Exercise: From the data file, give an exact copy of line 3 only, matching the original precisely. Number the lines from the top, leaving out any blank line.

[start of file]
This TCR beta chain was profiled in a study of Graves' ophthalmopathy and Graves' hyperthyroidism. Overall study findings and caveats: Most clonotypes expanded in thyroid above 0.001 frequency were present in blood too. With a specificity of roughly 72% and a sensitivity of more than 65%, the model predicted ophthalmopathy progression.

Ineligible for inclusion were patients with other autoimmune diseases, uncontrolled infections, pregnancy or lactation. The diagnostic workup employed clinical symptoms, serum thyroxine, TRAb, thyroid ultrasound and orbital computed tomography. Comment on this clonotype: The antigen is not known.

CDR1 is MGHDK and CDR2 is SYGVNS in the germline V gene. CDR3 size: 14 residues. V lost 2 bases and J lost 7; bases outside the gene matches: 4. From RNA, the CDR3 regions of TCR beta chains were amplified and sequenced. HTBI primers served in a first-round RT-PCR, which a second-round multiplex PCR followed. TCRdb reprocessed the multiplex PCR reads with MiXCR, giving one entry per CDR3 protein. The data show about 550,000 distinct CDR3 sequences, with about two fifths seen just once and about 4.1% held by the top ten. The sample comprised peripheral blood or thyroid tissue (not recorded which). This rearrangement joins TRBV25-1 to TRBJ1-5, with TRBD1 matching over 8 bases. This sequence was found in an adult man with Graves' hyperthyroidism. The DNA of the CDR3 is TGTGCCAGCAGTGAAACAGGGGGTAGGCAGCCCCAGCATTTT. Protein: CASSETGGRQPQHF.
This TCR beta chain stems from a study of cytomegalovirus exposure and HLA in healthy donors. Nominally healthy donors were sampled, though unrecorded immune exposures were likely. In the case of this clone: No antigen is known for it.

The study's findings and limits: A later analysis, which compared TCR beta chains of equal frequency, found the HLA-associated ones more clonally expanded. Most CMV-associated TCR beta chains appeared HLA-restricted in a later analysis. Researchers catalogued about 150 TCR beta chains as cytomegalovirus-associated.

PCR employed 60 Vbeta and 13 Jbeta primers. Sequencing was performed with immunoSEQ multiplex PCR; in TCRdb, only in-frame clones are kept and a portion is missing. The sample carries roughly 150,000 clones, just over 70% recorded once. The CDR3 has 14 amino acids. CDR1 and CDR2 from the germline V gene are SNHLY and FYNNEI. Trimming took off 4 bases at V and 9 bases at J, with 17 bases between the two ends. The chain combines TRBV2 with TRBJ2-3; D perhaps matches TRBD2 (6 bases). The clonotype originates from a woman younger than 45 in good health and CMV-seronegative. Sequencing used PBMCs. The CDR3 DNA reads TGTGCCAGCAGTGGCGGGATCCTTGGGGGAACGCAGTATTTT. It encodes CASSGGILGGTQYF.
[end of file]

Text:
CDR1 is MGHDK and CDR2 is SYGVNS in the germline V gene. CDR3 size: 14 residues. V lost 2 bases and J lost 7; bases outside the gene matches: 4. From RNA, the CDR3 regions of TCR beta chains were amplified and sequenced. HTBI primers served in a first-round RT-PCR, which a second-round multiplex PCR followed. TCRdb reprocessed the multiplex PCR reads with MiXCR, giving one entry per CDR3 protein. The data show about 550,000 distinct CDR3 sequences, with about two fifths seen just once and about 4.1% held by the top ten. The sample comprised peripheral blood or thyroid tissue (not recorded which). This rearrangement joins TRBV25-1 to TRBJ1-5, with TRBD1 matching over 8 bases. This sequence was found in an adult man with Graves' hyperthyroidism. The DNA of the CDR3 is TGTGCCAGCAGTGAAACAGGGGGTAGGCAGCCCCAGCATTTT. Protein: CASSETGGRQPQHF.